not gone through. That's how Farage ill our constitutional landscape is,

:41:49.:41:52.

that's how fragile our political landscape is. We have to be sensible

:41:53.:41:59.

about this, we have to let the Government try.

:42:00.:42:04.

I can see you are keen to speak but we have another question. We are 40

:42:05.:42:09.

minutes through the programme. Before we go to it, we are in

:42:10.:42:14.

Hastings next week. If you didn't feel you had your shout here, you

:42:15.:42:22.

can come there. And we are in Burton upon Trent the week after that, so

:42:23.:42:28.

Hastings then Burton. The details of how to get to be in the audience are

:42:29.:42:31.

on the screen and I'll give them again at the end. This question from

:42:32.:42:37.

Chris Wilcox, please? Is austerity responsible for the

:42:38.:42:46.

deaths of the Grenfell residents? There is a context here in Plymouth

:42:47.:42:51.

because it's been confirmed today that three of the tower blocks in

:42:52.:42:58.

Plymouth are among the seven in the UK that have so far been revealed of

:42:59.:43:03.

having similar cladding to the Grenfell Tower. But the question is,

:43:04.:43:08.

I suppose, springs from Labour's point about this, if you deny local

:43:09.:43:13.

authorities the funding they need, there's a price to be paid, as

:43:14.:43:20.

Jeremy Corbyn said. Ian Blacked for is austerity responsible? It's

:43:21.:43:25.

important firstly that we pay our respects to the people that suffered

:43:26.:43:35.

as we saw the terrible horror of the people and the terror they must have

:43:36.:43:42.

gone through. We are also aware of the tremendous emergency services.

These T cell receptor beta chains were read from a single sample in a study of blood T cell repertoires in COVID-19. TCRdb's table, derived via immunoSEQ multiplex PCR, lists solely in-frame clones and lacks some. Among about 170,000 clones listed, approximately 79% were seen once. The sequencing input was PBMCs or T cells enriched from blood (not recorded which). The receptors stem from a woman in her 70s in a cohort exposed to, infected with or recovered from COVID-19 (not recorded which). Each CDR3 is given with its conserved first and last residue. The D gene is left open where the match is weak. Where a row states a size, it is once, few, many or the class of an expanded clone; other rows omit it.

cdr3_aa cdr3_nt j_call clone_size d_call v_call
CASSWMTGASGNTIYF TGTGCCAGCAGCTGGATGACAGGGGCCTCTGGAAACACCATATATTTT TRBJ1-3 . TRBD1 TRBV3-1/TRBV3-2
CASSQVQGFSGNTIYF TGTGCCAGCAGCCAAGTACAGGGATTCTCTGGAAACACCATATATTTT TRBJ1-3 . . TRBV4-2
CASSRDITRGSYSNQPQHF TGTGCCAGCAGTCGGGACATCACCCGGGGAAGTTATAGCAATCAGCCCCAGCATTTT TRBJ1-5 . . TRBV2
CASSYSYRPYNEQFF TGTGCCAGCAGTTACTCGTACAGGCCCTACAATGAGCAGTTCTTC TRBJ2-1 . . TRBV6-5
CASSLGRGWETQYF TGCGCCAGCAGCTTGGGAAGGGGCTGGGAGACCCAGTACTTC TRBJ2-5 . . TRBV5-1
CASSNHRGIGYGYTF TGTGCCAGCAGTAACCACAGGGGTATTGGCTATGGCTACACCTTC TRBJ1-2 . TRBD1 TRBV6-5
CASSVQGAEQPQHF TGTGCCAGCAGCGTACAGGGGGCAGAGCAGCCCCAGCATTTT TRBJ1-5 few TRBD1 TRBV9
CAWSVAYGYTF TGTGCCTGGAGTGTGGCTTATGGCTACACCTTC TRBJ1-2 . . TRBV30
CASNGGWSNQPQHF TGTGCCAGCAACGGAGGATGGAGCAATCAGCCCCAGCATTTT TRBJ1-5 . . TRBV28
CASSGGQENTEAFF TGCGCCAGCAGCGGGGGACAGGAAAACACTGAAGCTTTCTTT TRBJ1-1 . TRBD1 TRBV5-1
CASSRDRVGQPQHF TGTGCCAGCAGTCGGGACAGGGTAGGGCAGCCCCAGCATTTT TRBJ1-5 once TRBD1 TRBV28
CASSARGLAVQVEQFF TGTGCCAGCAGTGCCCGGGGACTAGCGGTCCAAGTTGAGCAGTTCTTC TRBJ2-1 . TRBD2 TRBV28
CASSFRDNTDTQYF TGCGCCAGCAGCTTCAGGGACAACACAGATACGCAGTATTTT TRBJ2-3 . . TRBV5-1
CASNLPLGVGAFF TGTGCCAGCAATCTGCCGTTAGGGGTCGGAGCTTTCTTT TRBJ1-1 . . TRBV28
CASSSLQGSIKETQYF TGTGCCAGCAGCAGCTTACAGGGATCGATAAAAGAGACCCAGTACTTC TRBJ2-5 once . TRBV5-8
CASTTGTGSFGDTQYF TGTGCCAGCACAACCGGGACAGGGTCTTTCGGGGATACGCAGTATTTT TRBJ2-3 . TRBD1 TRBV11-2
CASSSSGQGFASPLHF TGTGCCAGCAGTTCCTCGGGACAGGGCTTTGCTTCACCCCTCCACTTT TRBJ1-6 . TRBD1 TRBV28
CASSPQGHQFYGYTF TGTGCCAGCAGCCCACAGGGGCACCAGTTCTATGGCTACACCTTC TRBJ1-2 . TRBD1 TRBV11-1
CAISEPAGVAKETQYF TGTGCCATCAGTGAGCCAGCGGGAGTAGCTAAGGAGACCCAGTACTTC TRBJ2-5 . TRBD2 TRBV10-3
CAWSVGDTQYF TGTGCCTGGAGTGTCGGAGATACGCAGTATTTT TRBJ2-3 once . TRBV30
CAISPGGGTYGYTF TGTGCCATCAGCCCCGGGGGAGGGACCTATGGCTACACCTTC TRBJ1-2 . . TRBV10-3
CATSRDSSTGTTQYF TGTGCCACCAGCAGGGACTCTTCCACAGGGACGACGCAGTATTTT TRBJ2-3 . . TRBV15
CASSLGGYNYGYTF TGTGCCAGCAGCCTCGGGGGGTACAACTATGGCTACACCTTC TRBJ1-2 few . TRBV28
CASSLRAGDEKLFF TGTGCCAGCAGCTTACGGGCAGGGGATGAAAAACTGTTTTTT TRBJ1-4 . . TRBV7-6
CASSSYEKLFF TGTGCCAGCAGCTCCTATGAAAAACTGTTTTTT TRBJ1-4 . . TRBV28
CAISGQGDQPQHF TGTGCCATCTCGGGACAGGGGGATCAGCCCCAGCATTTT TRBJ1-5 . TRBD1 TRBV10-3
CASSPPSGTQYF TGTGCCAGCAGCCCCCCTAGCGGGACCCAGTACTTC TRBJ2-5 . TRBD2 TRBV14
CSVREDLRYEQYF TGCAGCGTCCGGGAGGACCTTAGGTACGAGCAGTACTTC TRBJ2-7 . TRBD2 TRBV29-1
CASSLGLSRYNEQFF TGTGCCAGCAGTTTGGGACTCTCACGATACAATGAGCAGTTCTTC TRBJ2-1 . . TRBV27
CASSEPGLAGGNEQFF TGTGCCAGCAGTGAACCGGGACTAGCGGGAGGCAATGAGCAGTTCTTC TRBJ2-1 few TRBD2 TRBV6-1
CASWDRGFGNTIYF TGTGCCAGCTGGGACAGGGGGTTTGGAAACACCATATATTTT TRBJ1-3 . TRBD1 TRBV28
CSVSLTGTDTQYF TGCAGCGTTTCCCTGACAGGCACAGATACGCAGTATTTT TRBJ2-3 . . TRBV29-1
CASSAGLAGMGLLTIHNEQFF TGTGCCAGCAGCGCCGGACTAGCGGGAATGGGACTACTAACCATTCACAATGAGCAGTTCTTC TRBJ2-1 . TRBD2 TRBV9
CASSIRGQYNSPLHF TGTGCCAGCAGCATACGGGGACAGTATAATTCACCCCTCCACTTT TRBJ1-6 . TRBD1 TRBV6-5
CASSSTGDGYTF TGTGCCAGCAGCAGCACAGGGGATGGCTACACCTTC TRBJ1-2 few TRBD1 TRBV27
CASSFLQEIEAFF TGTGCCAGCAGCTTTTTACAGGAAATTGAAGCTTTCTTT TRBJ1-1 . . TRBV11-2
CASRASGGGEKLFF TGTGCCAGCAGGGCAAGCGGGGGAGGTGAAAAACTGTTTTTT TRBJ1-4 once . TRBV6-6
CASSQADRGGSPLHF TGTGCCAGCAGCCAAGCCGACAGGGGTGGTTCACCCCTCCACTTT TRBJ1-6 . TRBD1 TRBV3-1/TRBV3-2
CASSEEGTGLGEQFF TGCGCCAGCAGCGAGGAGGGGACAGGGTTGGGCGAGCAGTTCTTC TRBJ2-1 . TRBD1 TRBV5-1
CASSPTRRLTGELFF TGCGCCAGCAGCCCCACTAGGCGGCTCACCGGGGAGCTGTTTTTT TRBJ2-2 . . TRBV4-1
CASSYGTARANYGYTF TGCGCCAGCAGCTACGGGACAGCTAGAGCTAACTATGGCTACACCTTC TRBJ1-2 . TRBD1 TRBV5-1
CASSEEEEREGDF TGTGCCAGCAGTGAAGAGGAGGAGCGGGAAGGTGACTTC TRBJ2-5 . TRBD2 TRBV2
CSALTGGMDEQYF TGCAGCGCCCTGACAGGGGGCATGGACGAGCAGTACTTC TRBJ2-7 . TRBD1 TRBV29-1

:43:43.:43:50.

APPLAUSE. I am delighted there'll be a public

:43:51.:43:54.

inquiry and it's important that those that lived in the gren fell

:43:55.:43:58.

tower get the answers that they deserve. First and foremost, it

:43:59.:44:02.

should be about the people there. There has to be an absolute

:44:03.:44:08.

determination by all of us that this must never happen again. To what

:44:09.:44:12.

extent do you think from what has come out already that austerity and

:44:13.:44:17.

cuts and the funding of local councils across the country under

:44:18.:44:23.

both Labour and Conservative administrations has led to people

:44:24.:44:30.

cutting corners? We have to look at what we have done with quantitative

:44:31.:44:34.

easing. We have poured ?435 billion into quantitative easing at the time

:44:35.:44:38.

we said we haven't got money for fiscal responsibilities. We have a

:44:39.:44:49.

responsibility to make sure we have a society that has money. We

:44:50.:45:00.

havended up in this situation. We all have to learn lessons. The

:45:01.:45:04.

political culture that has developed, and also the fact that we

:45:05.:45:13.

need to have a balanced housing policy and we need to recognise for

:45:14.:45:18.

for people living in social housing, we deserve to have the best

:45:19.:45:22.

circumstances and building materials as we would have in private estates